Grapic dots

No More Rescues

Glenn

No one wants to be the person who invested hundreds of thousands of their company’s dollars into a new website, app or digital asset, and then have it fail to do what it was built to do.

Even fewer people want to be the ones to then tell their management team that the project needs even more investment – sometimes as much as the initial expenditure – to fix the problems; or worse, start over.

In the web industry, we call this a rescue. They are every bit as horrible as they sound, but there’s good news. They can be prevented.

Sure, we all strive to get it right the first time. When it comes to web projects, it’s easy to be swayed by beautiful design, or set aspirations for your project that the CMS you are using could never achieve. Rescues are not just about fixing a mistake; they are also vital in identifying missed opportunities.

Getting it right is a simple process.

Before starting a project, especially one of such significance, answer two questions:

  • What’s your business strategy?
  • What do you need your users to do?

A straightforward discovery session helps reveal these intertwined goals. More importantly, it opens a discussion about business strategy.

To avoid a rescue: define goals, user types and target audience; understand if consumption is happening on mobile vs. desktop; determine where referrals come from and know what actions users should take.

What do you want to achieve as a business and what do you want your users to do when they get to your site?

Organizations that are purposeful about their digital business tools understand the mix of business strategy with web strategy. They create intention.

Would you invest with a financial advisor without establishing retirement goals? Hire a public relations agency without communicating your marketing strategy? The discovery phase is critically important. It’s also easy to ignore.

Why?

Building a web asset is much easier than ever before. You don’t need deep skills or experience to build a website. There are templates for all sorts of web properties. You can launch an attractive site at a low cost.

Look and feel is cheap. Purpose is not. On the surface, a site can do what the project asks. But without strategy and goals, how do you ever know if your project is successful?

Think the above happens only to the small business with a $20,000 website? No. Rescues happen to businesses of all sizes and budgets from small to large.

Key tips to avoid a website rescue:

  • Work with a firm or internal team with strong development chops – the right coding helps avoid a lot of potential issues.
  • If your team are Joomla or WordPress experts, don’t expect them to understand how to successfully create a new site or complementary digital assets in Drupal. If your project specs call for Drupal or another CMS that can support complex, enterprise-level web projects, use an expert in that CMS.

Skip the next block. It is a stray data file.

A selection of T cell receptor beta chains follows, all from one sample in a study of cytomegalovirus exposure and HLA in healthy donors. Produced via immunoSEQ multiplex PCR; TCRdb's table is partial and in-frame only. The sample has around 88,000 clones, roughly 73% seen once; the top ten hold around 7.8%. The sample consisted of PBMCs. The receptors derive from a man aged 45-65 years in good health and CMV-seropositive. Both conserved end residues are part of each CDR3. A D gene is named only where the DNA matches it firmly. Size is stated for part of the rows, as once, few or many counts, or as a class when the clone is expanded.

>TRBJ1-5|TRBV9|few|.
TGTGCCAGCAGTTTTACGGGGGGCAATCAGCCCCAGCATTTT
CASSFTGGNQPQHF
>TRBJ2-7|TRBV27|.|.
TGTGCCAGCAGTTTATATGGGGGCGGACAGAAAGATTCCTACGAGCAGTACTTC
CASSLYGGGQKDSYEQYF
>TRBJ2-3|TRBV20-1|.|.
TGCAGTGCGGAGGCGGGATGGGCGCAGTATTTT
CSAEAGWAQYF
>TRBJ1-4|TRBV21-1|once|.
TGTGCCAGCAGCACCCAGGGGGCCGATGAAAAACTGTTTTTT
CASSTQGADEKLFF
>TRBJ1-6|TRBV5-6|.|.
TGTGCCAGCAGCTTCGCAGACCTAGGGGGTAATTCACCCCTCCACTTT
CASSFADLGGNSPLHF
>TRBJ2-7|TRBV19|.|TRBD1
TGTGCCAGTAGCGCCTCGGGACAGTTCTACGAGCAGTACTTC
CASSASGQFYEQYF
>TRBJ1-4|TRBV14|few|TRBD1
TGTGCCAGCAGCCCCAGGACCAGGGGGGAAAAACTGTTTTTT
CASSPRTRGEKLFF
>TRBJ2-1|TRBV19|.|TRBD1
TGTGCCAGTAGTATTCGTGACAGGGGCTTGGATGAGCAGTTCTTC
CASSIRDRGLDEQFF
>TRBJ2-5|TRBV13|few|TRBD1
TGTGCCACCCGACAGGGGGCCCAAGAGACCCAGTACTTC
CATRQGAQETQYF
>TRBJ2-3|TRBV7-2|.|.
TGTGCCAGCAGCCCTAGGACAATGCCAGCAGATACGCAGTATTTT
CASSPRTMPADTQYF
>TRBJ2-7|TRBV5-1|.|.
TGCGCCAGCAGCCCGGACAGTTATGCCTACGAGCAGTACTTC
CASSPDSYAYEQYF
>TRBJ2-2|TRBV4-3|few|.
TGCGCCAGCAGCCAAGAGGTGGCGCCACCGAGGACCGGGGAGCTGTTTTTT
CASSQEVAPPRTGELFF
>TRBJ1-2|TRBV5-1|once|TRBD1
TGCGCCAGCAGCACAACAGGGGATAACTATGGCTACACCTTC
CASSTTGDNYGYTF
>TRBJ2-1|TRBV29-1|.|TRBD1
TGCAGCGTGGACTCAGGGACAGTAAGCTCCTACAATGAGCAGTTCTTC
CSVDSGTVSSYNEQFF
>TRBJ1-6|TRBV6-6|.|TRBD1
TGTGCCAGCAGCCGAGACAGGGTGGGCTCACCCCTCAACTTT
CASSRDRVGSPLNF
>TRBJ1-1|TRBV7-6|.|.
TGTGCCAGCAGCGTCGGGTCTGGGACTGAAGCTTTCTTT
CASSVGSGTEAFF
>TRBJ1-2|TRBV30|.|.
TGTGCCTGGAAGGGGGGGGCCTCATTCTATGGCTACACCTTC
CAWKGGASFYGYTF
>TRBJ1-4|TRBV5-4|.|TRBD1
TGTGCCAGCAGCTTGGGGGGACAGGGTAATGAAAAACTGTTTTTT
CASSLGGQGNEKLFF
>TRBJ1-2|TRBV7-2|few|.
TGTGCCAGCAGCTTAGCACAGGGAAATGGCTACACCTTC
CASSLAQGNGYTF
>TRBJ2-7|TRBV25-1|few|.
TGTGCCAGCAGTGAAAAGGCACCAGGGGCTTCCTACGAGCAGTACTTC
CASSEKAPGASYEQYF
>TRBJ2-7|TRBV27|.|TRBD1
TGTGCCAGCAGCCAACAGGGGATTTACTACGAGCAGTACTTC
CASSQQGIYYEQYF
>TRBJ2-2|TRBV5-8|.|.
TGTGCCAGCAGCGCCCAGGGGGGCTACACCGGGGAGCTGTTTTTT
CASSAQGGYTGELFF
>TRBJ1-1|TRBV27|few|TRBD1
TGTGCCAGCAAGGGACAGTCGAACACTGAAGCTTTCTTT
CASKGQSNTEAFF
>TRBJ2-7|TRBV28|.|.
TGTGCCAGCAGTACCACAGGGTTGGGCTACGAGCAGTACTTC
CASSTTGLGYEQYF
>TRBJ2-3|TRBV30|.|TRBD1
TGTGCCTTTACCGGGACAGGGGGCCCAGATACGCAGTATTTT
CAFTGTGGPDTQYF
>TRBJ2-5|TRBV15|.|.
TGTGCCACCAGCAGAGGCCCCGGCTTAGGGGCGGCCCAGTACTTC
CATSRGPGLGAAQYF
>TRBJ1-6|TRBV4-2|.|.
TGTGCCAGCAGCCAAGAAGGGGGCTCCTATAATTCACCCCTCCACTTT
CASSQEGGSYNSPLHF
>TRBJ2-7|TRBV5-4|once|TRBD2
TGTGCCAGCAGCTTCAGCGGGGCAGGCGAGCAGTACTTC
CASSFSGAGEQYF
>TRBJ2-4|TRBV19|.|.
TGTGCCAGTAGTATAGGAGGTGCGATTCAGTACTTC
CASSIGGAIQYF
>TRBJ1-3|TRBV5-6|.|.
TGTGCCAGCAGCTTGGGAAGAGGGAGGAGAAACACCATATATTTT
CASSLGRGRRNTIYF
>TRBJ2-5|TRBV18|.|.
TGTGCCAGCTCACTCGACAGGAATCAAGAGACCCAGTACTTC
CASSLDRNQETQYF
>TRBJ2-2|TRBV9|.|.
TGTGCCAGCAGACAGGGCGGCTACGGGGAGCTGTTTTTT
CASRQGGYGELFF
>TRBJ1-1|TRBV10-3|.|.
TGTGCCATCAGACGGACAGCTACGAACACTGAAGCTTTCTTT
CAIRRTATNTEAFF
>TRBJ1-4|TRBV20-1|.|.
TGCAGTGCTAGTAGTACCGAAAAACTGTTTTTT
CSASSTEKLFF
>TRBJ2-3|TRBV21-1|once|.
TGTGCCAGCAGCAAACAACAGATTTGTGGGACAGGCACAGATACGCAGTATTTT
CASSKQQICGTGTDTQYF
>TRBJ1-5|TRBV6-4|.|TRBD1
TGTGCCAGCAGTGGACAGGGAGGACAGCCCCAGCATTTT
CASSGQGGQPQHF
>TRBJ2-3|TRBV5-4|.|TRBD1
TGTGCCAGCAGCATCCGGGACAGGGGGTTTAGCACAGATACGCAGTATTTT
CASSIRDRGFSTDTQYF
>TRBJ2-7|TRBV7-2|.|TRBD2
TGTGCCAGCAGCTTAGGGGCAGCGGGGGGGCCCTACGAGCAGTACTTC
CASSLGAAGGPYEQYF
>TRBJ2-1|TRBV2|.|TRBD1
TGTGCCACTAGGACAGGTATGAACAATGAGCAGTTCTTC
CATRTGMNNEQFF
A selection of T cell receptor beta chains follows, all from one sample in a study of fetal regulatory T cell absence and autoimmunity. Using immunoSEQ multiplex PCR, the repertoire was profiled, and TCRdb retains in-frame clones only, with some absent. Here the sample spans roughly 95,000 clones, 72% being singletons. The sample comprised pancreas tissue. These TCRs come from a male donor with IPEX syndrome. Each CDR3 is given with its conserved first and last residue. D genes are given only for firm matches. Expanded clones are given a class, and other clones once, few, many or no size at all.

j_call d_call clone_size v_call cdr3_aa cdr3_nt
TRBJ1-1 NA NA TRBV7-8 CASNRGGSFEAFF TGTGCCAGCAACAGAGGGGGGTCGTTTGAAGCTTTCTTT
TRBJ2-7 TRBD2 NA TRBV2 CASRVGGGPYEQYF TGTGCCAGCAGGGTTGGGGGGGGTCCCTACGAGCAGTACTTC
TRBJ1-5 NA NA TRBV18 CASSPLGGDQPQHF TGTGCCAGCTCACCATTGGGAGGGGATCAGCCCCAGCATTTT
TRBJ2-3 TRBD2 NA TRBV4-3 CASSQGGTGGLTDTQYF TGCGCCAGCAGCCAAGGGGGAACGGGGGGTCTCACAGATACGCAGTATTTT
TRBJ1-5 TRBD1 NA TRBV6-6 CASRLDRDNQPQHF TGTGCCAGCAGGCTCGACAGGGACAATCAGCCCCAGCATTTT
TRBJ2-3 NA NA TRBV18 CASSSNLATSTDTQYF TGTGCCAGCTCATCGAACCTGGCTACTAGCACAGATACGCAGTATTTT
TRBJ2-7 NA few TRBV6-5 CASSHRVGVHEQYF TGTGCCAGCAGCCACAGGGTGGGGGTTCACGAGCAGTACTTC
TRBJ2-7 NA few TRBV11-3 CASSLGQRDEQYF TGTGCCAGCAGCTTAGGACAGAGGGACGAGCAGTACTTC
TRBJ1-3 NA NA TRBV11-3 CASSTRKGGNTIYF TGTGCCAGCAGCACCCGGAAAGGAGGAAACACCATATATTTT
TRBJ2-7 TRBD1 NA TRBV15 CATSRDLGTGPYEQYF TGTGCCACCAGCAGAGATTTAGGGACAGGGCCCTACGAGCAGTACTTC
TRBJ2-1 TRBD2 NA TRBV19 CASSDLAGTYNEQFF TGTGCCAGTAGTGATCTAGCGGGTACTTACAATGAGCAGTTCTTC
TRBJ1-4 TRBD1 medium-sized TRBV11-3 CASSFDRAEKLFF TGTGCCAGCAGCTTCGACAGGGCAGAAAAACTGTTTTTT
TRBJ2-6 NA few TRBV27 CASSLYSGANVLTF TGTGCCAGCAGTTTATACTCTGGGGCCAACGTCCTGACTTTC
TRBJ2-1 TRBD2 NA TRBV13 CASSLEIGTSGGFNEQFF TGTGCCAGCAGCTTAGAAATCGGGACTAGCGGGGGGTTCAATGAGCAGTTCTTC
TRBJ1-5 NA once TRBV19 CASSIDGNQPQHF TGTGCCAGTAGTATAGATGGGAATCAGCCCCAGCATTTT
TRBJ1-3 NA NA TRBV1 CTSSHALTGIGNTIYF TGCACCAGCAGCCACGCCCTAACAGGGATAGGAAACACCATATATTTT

• We all like to stretch ourselves, developers included. Your half-a-million-dollar database is not the place to experiment.
  • Get all stakeholders involved in discovery. The day before launch is not the time to get the founder’s opinion on the project.

A key tenet of the purposeful web is objectivity. Every component of your website spec should serve a purpose. It’s like having a family based on the number of bedrooms in your house – you don’t need to fill every room. With your web project, just use what you need to meet your goals. Don’t be frustrated by the discovery phase. It can take a while but helps make the rest of the process flow smoothly.

Projects that rush toward creating site pages just to have a tangible result are inviting failure. Objectivity helps justify the investment of time and money that discovery requires. When objectivity is applied and goals are defined, every action happens because it helps meets those goals and helps solve your business challenges and needs.

For enterprise-level projects, we rely on Drupal; the more complex the data model behind a project and the more moving parts involved, the more that can go wrong. Drupal’s value allows you to build complicated back-end models AND beautiful and functional front-end designs. Drupal done well guides your users, automating processes and diminishing the likelihood that a user gets lost or performs the wrong action.

For large-scale web projects, the answer to one more question may help determine if you are investing the right funds, establishing clear goals and using the most relevant CMS: Do you need your site to DO something or just say something?

The burden of working toward the purposeful web does not reside solely with the client. Developers must share the burden. We believe the web development industry must:

  • Insist on a discovery phase to start a project.
  • Work with a CMS that aligns with your expertise, and pass on a project when it does not.
  • For every element your clients believe they need, ask why. You’ll be amazed at how strategic that one little question can be.
  • Test exhaustively – find the flaws before your client (or your client’s customer) and fix them.

If a complex app or website is an integral part of your business, follow the counsel above. And if you still need a rescue, have the courage to make the appropriate fixes. Invest appropriately to create an asset that meets your business goals. The web is a powerful tool for complex businesses, and the purposeful web exists for those companies that must have engaged users.

Don’t settle for getting what you want. Get what you need.  

Tags:  DrupalStrategy

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